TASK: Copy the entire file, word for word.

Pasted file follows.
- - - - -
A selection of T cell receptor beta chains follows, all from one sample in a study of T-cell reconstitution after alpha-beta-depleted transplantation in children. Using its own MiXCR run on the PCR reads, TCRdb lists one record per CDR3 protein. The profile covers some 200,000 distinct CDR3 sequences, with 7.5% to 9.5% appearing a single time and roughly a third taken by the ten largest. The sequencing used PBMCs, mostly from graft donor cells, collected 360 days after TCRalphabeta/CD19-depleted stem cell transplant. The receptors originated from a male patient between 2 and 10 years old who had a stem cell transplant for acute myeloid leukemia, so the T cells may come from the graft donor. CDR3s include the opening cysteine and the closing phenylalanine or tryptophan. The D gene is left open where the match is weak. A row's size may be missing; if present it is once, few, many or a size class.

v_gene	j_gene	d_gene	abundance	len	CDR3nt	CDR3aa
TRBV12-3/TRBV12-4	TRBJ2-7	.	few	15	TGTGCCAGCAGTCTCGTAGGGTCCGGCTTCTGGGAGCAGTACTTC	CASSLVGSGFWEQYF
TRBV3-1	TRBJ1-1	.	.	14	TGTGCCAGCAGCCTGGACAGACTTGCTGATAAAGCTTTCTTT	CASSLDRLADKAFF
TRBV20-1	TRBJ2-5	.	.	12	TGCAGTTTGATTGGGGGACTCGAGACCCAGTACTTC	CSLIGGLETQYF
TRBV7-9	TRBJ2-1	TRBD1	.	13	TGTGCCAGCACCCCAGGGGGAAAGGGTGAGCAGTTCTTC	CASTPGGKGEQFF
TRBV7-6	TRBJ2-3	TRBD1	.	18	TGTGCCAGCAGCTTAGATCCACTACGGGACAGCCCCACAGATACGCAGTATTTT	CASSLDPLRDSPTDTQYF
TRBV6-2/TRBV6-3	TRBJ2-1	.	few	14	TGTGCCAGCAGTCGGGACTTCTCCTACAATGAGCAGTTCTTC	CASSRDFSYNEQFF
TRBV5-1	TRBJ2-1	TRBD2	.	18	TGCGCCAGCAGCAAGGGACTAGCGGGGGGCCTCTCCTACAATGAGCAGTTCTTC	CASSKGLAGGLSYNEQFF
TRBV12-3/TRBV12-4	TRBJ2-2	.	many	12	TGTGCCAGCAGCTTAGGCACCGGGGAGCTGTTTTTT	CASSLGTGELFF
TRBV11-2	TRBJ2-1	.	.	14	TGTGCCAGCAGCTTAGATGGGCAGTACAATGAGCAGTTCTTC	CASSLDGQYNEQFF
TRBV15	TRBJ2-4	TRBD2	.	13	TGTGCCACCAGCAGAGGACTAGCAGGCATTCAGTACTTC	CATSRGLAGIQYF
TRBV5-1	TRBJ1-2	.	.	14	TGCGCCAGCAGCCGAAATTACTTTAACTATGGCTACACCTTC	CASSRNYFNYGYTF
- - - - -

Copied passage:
A selection of T cell receptor beta chains follows, all from one sample in a study of T-cell reconstitution after alpha-beta-depleted transplantation in children. Using its own MiXCR run on the PCR reads, TCRdb lists one record per CDR3 protein. The profile covers some 200,000 distinct CDR3 sequences, with 7.5% to 9.5% appearing a single time and roughly a third taken by the ten largest. The sequencing used PBMCs, mostly from graft donor cells, collected 360 days after TCRalphabeta/CD19-depleted stem cell transplant. The receptors originated from a male patient between 2 and 10 years old who had a stem cell transplant for acute myeloid leukemia, so the T cells may come from the graft donor. CDR3s include the opening cysteine and the closing phenylalanine or tryptophan. The D gene is left open where the match is weak. A row's size may be missing; if present it is once, few, many or a size class.

v_gene	j_gene	d_gene	abundance	len	CDR3nt	CDR3aa
TRBV12-3/TRBV12-4	TRBJ2-7	.	few	15	TGTGCCAGCAGTCTCGTAGGGTCCGGCTTCTGGGAGCAGTACTTC	CASSLVGSGFWEQYF
TRBV3-1	TRBJ1-1	.	.	14	TGTGCCAGCAGCCTGGACAGACTTGCTGATAAAGCTTTCTTT	CASSLDRLADKAFF
TRBV20-1	TRBJ2-5	.	.	12	TGCAGTTTGATTGGGGGACTCGAGACCCAGTACTTC	CSLIGGLETQYF
TRBV7-9	TRBJ2-1	TRBD1	.	13	TGTGCCAGCACCCCAGGGGGAAAGGGTGAGCAGTTCTTC	CASTPGGKGEQFF
TRBV7-6	TRBJ2-3	TRBD1	.	18	TGTGCCAGCAGCTTAGATCCACTACGGGACAGCCCCACAGATACGCAGTATTTT	CASSLDPLRDSPTDTQYF
TRBV6-2/TRBV6-3	TRBJ2-1	.	few	14	TGTGCCAGCAGTCGGGACTTCTCCTACAATGAGCAGTTCTTC	CASSRDFSYNEQFF
TRBV5-1	TRBJ2-1	TRBD2	.	18	TGCGCCAGCAGCAAGGGACTAGCGGGGGGCCTCTCCTACAATGAGCAGTTCTTC	CASSKGLAGGLSYNEQFF
TRBV12-3/TRBV12-4	TRBJ2-2	.	many	12	TGTGCCAGCAGCTTAGGCACCGGGGAGCTGTTTTTT	CASSLGTGELFF
TRBV11-2	TRBJ2-1	.	.	14	TGTGCCAGCAGCTTAGATGGGCAGTACAATGAGCAGTTCTTC	CASSLDGQYNEQFF
TRBV15	TRBJ2-4	TRBD2	.	13	TGTGCCACCAGCAGAGGACTAGCAGGCATTCAGTACTTC	CATSRGLAGIQYF
TRBV5-1	TRBJ1-2	.	.	14	TGCGCCAGCAGCCGAAATTACTTTAACTATGGCTACACCTTC	CASSRNYFNYGYTF